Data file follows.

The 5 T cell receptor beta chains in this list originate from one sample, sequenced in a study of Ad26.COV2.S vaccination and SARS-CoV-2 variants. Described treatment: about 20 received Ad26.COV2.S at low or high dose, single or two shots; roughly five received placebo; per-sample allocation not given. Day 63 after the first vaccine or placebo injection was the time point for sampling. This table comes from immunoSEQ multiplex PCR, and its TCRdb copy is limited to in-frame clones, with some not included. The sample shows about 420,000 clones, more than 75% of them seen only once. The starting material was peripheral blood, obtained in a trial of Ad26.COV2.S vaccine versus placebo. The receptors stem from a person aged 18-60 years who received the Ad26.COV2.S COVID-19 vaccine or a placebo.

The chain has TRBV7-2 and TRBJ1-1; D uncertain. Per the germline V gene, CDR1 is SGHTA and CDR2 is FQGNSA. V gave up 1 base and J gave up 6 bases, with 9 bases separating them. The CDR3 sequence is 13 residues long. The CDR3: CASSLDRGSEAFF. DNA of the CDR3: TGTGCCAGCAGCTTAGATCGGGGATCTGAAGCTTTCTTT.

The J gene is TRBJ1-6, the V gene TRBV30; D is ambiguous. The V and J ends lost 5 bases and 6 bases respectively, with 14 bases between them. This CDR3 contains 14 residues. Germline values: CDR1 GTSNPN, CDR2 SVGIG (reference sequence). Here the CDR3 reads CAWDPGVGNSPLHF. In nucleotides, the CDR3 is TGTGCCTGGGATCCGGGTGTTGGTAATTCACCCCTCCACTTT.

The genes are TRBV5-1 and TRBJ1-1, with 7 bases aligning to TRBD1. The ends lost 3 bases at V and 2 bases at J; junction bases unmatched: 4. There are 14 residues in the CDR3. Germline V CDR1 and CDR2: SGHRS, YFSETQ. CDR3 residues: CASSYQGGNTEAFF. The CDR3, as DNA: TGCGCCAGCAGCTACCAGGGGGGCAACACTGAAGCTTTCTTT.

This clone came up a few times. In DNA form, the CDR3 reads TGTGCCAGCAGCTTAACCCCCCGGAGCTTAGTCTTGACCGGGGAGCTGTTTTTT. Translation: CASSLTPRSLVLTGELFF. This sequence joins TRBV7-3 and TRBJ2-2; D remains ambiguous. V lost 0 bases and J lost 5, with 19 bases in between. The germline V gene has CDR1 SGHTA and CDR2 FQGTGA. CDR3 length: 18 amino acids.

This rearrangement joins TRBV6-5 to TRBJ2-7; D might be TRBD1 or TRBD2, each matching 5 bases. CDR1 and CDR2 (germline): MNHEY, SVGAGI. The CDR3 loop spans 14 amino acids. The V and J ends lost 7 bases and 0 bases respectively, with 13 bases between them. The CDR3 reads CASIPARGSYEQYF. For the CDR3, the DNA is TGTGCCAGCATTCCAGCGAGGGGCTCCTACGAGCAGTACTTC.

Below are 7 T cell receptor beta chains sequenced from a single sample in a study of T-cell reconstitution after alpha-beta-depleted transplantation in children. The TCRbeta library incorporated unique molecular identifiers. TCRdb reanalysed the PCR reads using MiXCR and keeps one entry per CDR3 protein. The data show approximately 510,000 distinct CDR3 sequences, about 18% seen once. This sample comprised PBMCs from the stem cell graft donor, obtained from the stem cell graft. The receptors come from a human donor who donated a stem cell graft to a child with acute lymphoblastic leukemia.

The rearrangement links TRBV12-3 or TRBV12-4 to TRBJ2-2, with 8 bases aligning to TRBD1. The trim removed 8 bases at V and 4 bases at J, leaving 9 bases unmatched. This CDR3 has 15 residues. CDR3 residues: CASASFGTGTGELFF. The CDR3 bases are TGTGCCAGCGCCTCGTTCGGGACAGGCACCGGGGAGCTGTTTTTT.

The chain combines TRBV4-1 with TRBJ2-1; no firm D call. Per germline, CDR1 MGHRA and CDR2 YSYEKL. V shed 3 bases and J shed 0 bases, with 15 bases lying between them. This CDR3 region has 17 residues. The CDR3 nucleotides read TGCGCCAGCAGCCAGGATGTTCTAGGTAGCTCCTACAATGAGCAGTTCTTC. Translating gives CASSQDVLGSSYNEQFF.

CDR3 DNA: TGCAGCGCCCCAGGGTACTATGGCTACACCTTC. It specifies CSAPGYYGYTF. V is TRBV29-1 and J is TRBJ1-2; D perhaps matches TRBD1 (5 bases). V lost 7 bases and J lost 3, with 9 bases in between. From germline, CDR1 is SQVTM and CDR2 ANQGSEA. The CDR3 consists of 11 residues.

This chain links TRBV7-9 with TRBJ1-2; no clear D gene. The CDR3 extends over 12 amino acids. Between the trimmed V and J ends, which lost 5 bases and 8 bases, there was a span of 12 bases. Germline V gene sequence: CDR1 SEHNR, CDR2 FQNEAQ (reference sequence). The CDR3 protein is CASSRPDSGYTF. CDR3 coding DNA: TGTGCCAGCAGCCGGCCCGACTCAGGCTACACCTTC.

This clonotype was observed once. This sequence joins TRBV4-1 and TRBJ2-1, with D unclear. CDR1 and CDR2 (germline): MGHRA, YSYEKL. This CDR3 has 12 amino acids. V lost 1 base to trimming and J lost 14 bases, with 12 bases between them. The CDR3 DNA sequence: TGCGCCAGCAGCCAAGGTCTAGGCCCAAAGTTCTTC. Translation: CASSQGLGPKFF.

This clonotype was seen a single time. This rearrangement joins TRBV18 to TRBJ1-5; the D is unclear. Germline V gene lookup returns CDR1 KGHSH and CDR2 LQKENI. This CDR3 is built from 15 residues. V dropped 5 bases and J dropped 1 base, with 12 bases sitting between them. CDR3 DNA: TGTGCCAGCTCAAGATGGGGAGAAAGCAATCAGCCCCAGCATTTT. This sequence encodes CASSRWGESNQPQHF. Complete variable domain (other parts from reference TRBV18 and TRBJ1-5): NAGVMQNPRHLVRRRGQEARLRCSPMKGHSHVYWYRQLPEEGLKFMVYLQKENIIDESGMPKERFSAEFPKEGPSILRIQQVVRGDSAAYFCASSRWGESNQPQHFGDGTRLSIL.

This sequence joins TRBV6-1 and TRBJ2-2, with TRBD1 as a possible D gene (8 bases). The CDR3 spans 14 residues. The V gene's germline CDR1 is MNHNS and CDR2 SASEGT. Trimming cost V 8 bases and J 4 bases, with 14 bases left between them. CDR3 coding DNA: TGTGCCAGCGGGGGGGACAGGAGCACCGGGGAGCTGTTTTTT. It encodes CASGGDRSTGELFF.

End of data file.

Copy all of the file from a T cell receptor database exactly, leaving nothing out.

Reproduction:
The 5 T cell receptor beta chains in this list originate from one sample, sequenced in a study of Ad26.COV2.S vaccination and SARS-CoV-2 variants. Described treatment: about 20 received Ad26.COV2.S at low or high dose, single or two shots; roughly five received placebo; per-sample allocation not given. Day 63 after the first vaccine or placebo injection was the time point for sampling. This table comes from immunoSEQ multiplex PCR, and its TCRdb copy is limited to in-frame clones, with some not included. The sample shows about 420,000 clones, more than 75% of them seen only once. The starting material was peripheral blood, obtained in a trial of Ad26.COV2.S vaccine versus placebo. The receptors stem from a person aged 18-60 years who received the Ad26.COV2.S COVID-19 vaccine or a placebo.

The chain has TRBV7-2 and TRBJ1-1; D uncertain. Per the germline V gene, CDR1 is SGHTA and CDR2 is FQGNSA. V gave up 1 base and J gave up 6 bases, with 9 bases separating them. The CDR3 sequence is 13 residues long. The CDR3: CASSLDRGSEAFF. DNA of the CDR3: TGTGCCAGCAGCTTAGATCGGGGATCTGAAGCTTTCTTT.

The J gene is TRBJ1-6, the V gene TRBV30; D is ambiguous. The V and J ends lost 5 bases and 6 bases respectively, with 14 bases between them. This CDR3 contains 14 residues. Germline values: CDR1 GTSNPN, CDR2 SVGIG (reference sequence). Here the CDR3 reads CAWDPGVGNSPLHF. In nucleotides, the CDR3 is TGTGCCTGGGATCCGGGTGTTGGTAATTCACCCCTCCACTTT.

The genes are TRBV5-1 and TRBJ1-1, with 7 bases aligning to TRBD1. The ends lost 3 bases at V and 2 bases at J; junction bases unmatched: 4. There are 14 residues in the CDR3. Germline V CDR1 and CDR2: SGHRS, YFSETQ. CDR3 residues: CASSYQGGNTEAFF. The CDR3, as DNA: TGCGCCAGCAGCTACCAGGGGGGCAACACTGAAGCTTTCTTT.

This clone came up a few times. In DNA form, the CDR3 reads TGTGCCAGCAGCTTAACCCCCCGGAGCTTAGTCTTGACCGGGGAGCTGTTTTTT. Translation: CASSLTPRSLVLTGELFF. This sequence joins TRBV7-3 and TRBJ2-2; D remains ambiguous. V lost 0 bases and J lost 5, with 19 bases in between. The germline V gene has CDR1 SGHTA and CDR2 FQGTGA. CDR3 length: 18 amino acids.

This rearrangement joins TRBV6-5 to TRBJ2-7; D might be TRBD1 or TRBD2, each matching 5 bases. CDR1 and CDR2 (germline): MNHEY, SVGAGI. The CDR3 loop spans 14 amino acids. The V and J ends lost 7 bases and 0 bases respectively, with 13 bases between them. The CDR3 reads CASIPARGSYEQYF. For the CDR3, the DNA is TGTGCCAGCATTCCAGCGAGGGGCTCCTACGAGCAGTACTTC.

Below are 7 T cell receptor beta chains sequenced from a single sample in a study of T-cell reconstitution after alpha-beta-depleted transplantation in children. The TCRbeta library incorporated unique molecular identifiers. TCRdb reanalysed the PCR reads using MiXCR and keeps one entry per CDR3 protein. The data show approximately 510,000 distinct CDR3 sequences, about 18% seen once. This sample comprised PBMCs from the stem cell graft donor, obtained from the stem cell graft. The receptors come from a human donor who donated a stem cell graft to a child with acute lymphoblastic leukemia.

The rearrangement links TRBV12-3 or TRBV12-4 to TRBJ2-2, with 8 bases aligning to TRBD1. The trim removed 8 bases at V and 4 bases at J, leaving 9 bases unmatched. This CDR3 has 15 residues. CDR3 residues: CASASFGTGTGELFF. The CDR3 bases are TGTGCCAGCGCCTCGTTCGGGACAGGCACCGGGGAGCTGTTTTTT.

The chain combines TRBV4-1 with TRBJ2-1; no firm D call. Per germline, CDR1 MGHRA and CDR2 YSYEKL. V shed 3 bases and J shed 0 bases, with 15 bases lying between them. This CDR3 region has 17 residues. The CDR3 nucleotides read TGCGCCAGCAGCCAGGATGTTCTAGGTAGCTCCTACAATGAGCAGTTCTTC. Translating gives CASSQDVLGSSYNEQFF.

CDR3 DNA: TGCAGCGCCCCAGGGTACTATGGCTACACCTTC. It specifies CSAPGYYGYTF. V is TRBV29-1 and J is TRBJ1-2; D perhaps matches TRBD1 (5 bases). V lost 7 bases and J lost 3, with 9 bases in between. From germline, CDR1 is SQVTM and CDR2 ANQGSEA. The CDR3 consists of 11 residues.

This chain links TRBV7-9 with TRBJ1-2; no clear D gene. The CDR3 extends over 12 amino acids. Between the trimmed V and J ends, which lost 5 bases and 8 bases, there was a span of 12 bases. Germline V gene sequence: CDR1 SEHNR, CDR2 FQNEAQ (reference sequence). The CDR3 protein is CASSRPDSGYTF. CDR3 coding DNA: TGTGCCAGCAGCCGGCCCGACTCAGGCTACACCTTC.

This clonotype was observed once. This sequence joins TRBV4-1 and TRBJ2-1, with D unclear. CDR1 and CDR2 (germline): MGHRA, YSYEKL. This CDR3 has 12 amino acids. V lost 1 base to trimming and J lost 14 bases, with 12 bases between them. The CDR3 DNA sequence: TGCGCCAGCAGCCAAGGTCTAGGCCCAAAGTTCTTC. Translation: CASSQGLGPKFF.

This clonotype was seen a single time. This rearrangement joins TRBV18 to TRBJ1-5; the D is unclear. Germline V gene lookup returns CDR1 KGHSH and CDR2 LQKENI. This CDR3 is built from 15 residues. V dropped 5 bases and J dropped 1 base, with 12 bases sitting between them. CDR3 DNA: TGTGCCAGCTCAAGATGGGGAGAAAGCAATCAGCCCCAGCATTTT. This sequence encodes CASSRWGESNQPQHF. Complete variable domain (other parts from reference TRBV18 and TRBJ1-5): NAGVMQNPRHLVRRRGQEARLRCSPMKGHSHVYWYRQLPEEGLKFMVYLQKENIIDESGMPKERFSAEFPKEGPSILRIQQVVRGDSAAYFCASSRWGESNQPQHFGDGTRLSIL.

This sequence joins TRBV6-1 and TRBJ2-2, with TRBD1 as a possible D gene (8 bases). The CDR3 spans 14 residues. The V gene's germline CDR1 is MNHNS and CDR2 SASEGT. Trimming cost V 8 bases and J 4 bases, with 14 bases left between them. CDR3 coding DNA: TGTGCCAGCGGGGGGGACAGGAGCACCGGGGAGCTGTTTTTT. It encodes CASGGDRSTGELFF.